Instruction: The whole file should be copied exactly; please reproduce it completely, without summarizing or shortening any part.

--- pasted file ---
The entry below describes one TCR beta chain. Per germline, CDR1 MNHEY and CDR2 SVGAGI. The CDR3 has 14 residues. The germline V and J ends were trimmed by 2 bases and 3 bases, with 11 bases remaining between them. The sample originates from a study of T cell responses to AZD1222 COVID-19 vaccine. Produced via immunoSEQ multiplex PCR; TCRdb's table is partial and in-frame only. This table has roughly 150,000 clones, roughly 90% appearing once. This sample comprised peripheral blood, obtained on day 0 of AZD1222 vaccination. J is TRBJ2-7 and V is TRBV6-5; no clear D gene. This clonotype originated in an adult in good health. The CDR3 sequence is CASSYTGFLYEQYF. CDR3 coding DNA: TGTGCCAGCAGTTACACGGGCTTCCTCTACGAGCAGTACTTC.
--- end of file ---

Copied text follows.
The entry below describes one TCR beta chain. Per germline, CDR1 MNHEY and CDR2 SVGAGI. The CDR3 has 14 residues. The germline V and J ends were trimmed by 2 bases and 3 bases, with 11 bases remaining between them. The sample originates from a study of T cell responses to AZD1222 COVID-19 vaccine. Produced via immunoSEQ multiplex PCR; TCRdb's table is partial and in-frame only. This table has roughly 150,000 clones, roughly 90% appearing once. This sample comprised peripheral blood, obtained on day 0 of AZD1222 vaccination. J is TRBJ2-7 and V is TRBV6-5; no clear D gene. This clonotype originated in an adult in good health. The CDR3 sequence is CASSYTGFLYEQYF. CDR3 coding DNA: TGTGCCAGCAGTTACACGGGCTTCCTCTACGAGCAGTACTTC.